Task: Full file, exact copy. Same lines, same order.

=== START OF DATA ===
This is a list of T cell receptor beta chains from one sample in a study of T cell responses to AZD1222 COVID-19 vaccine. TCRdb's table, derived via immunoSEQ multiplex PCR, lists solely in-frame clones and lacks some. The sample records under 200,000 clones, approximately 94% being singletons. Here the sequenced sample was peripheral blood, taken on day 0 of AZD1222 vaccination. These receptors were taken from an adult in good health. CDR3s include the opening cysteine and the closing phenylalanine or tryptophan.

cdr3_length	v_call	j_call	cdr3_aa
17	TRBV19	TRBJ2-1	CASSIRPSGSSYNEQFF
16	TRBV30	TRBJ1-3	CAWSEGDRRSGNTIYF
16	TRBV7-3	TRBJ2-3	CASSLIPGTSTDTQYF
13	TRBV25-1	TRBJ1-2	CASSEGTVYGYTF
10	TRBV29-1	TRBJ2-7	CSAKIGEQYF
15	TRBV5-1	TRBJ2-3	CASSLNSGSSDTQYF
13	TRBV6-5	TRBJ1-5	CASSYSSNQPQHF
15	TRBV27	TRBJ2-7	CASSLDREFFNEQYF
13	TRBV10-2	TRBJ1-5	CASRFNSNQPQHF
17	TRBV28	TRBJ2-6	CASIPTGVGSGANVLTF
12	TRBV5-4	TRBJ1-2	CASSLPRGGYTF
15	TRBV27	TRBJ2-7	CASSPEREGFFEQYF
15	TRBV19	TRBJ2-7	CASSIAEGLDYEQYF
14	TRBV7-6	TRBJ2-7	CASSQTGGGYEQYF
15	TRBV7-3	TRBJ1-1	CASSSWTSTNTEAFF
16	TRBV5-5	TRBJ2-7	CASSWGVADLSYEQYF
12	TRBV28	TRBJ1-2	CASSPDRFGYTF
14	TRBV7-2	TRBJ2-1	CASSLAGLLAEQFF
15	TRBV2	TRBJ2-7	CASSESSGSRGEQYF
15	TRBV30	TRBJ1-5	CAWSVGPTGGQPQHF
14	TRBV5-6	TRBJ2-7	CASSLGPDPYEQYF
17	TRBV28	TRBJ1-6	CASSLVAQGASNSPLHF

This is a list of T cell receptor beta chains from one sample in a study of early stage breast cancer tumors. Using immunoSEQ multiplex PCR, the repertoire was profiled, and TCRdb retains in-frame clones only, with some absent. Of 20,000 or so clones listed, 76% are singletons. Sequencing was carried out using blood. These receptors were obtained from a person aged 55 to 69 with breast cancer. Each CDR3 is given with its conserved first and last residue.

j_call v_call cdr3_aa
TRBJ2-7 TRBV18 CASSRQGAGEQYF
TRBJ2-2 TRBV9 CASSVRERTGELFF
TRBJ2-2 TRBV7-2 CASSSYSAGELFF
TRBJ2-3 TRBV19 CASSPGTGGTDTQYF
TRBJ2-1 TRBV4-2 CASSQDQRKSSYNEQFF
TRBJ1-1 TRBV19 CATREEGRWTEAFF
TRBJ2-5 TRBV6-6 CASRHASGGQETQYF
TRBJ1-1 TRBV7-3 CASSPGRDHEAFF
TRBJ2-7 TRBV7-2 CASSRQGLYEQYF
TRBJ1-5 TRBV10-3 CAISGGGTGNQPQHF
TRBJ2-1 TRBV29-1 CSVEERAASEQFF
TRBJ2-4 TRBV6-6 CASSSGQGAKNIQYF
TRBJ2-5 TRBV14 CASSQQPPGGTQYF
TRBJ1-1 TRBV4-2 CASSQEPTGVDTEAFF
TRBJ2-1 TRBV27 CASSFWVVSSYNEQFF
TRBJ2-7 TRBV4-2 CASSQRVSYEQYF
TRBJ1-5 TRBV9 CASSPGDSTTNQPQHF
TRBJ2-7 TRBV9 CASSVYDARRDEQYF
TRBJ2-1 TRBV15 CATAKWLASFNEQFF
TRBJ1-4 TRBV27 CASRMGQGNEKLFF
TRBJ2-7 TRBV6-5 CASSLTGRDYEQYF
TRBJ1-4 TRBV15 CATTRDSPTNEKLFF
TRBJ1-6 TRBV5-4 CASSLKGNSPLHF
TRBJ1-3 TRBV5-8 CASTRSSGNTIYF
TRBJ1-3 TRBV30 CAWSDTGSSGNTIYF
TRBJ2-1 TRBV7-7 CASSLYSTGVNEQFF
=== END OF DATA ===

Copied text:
This is a list of T cell receptor beta chains from one sample in a study of T cell responses to AZD1222 COVID-19 vaccine. TCRdb's table, derived via immunoSEQ multiplex PCR, lists solely in-frame clones and lacks some. The sample records under 200,000 clones, approximately 94% being singletons. Here the sequenced sample was peripheral blood, taken on day 0 of AZD1222 vaccination. These receptors were taken from an adult in good health. CDR3s include the opening cysteine and the closing phenylalanine or tryptophan.

cdr3_length	v_call	j_call	cdr3_aa
17	TRBV19	TRBJ2-1	CASSIRPSGSSYNEQFF
16	TRBV30	TRBJ1-3	CAWSEGDRRSGNTIYF
16	TRBV7-3	TRBJ2-3	CASSLIPGTSTDTQYF
13	TRBV25-1	TRBJ1-2	CASSEGTVYGYTF
10	TRBV29-1	TRBJ2-7	CSAKIGEQYF
15	TRBV5-1	TRBJ2-3	CASSLNSGSSDTQYF
13	TRBV6-5	TRBJ1-5	CASSYSSNQPQHF
15	TRBV27	TRBJ2-7	CASSLDREFFNEQYF
13	TRBV10-2	TRBJ1-5	CASRFNSNQPQHF
17	TRBV28	TRBJ2-6	CASIPTGVGSGANVLTF
12	TRBV5-4	TRBJ1-2	CASSLPRGGYTF
15	TRBV27	TRBJ2-7	CASSPEREGFFEQYF
15	TRBV19	TRBJ2-7	CASSIAEGLDYEQYF
14	TRBV7-6	TRBJ2-7	CASSQTGGGYEQYF
15	TRBV7-3	TRBJ1-1	CASSSWTSTNTEAFF
16	TRBV5-5	TRBJ2-7	CASSWGVADLSYEQYF
12	TRBV28	TRBJ1-2	CASSPDRFGYTF
14	TRBV7-2	TRBJ2-1	CASSLAGLLAEQFF
15	TRBV2	TRBJ2-7	CASSESSGSRGEQYF
15	TRBV30	TRBJ1-5	CAWSVGPTGGQPQHF
14	TRBV5-6	TRBJ2-7	CASSLGPDPYEQYF
17	TRBV28	TRBJ1-6	CASSLVAQGASNSPLHF

This is a list of T cell receptor beta chains from one sample in a study of early stage breast cancer tumors. Using immunoSEQ multiplex PCR, the repertoire was profiled, and TCRdb retains in-frame clones only, with some absent. Of 20,000 or so clones listed, 76% are singletons. Sequencing was carried out using blood. These receptors were obtained from a person aged 55 to 69 with breast cancer. Each CDR3 is given with its conserved first and last residue.

j_call v_call cdr3_aa
TRBJ2-7 TRBV18 CASSRQGAGEQYF
TRBJ2-2 TRBV9 CASSVRERTGELFF
TRBJ2-2 TRBV7-2 CASSSYSAGELFF
TRBJ2-3 TRBV19 CASSPGTGGTDTQYF
TRBJ2-1 TRBV4-2 CASSQDQRKSSYNEQFF
TRBJ1-1 TRBV19 CATREEGRWTEAFF
TRBJ2-5 TRBV6-6 CASRHASGGQETQYF
TRBJ1-1 TRBV7-3 CASSPGRDHEAFF
TRBJ2-7 TRBV7-2 CASSRQGLYEQYF
TRBJ1-5 TRBV10-3 CAISGGGTGNQPQHF
TRBJ2-1 TRBV29-1 CSVEERAASEQFF
TRBJ2-4 TRBV6-6 CASSSGQGAKNIQYF
TRBJ2-5 TRBV14 CASSQQPPGGTQYF
TRBJ1-1 TRBV4-2 CASSQEPTGVDTEAFF
TRBJ2-1 TRBV27 CASSFWVVSSYNEQFF
TRBJ2-7 TRBV4-2 CASSQRVSYEQYF
TRBJ1-5 TRBV9 CASSPGDSTTNQPQHF
TRBJ2-7 TRBV9 CASSVYDARRDEQYF
TRBJ2-1 TRBV15 CATAKWLASFNEQFF
TRBJ1-4 TRBV27 CASRMGQGNEKLFF
TRBJ2-7 TRBV6-5 CASSLTGRDYEQYF
TRBJ1-4 TRBV15 CATTRDSPTNEKLFF
TRBJ1-6 TRBV5-4 CASSLKGNSPLHF
TRBJ1-3 TRBV5-8 CASTRSSGNTIYF
TRBJ1-3 TRBV30 CAWSDTGSSGNTIYF
TRBJ2-1 TRBV7-7 CASSLYSTGVNEQFF